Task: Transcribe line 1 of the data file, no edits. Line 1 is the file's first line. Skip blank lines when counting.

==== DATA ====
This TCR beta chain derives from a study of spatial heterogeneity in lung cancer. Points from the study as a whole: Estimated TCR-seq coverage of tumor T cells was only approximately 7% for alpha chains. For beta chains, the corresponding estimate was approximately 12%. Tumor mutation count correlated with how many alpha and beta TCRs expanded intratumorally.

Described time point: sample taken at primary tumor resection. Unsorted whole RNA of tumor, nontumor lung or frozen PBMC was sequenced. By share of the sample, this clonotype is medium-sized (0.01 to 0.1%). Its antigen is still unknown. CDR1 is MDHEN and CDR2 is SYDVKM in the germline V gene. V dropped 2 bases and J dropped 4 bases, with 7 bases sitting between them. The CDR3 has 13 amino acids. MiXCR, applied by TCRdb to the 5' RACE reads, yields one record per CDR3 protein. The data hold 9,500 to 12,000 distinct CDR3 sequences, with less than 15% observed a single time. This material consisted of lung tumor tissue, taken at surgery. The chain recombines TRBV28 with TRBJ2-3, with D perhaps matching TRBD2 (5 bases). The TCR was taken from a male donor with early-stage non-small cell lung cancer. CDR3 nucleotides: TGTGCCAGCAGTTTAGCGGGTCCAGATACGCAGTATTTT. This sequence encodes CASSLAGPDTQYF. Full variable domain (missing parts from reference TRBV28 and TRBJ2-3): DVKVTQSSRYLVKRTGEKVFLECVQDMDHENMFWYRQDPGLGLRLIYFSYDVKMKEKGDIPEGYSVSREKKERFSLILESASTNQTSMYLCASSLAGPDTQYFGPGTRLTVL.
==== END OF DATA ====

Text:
This TCR beta chain derives from a study of spatial heterogeneity in lung cancer. Points from the study as a whole: Estimated TCR-seq coverage of tumor T cells was only approximately 7% for alpha chains. For beta chains, the corresponding estimate was approximately 12%. Tumor mutation count correlated with how many alpha and beta TCRs expanded intratumorally.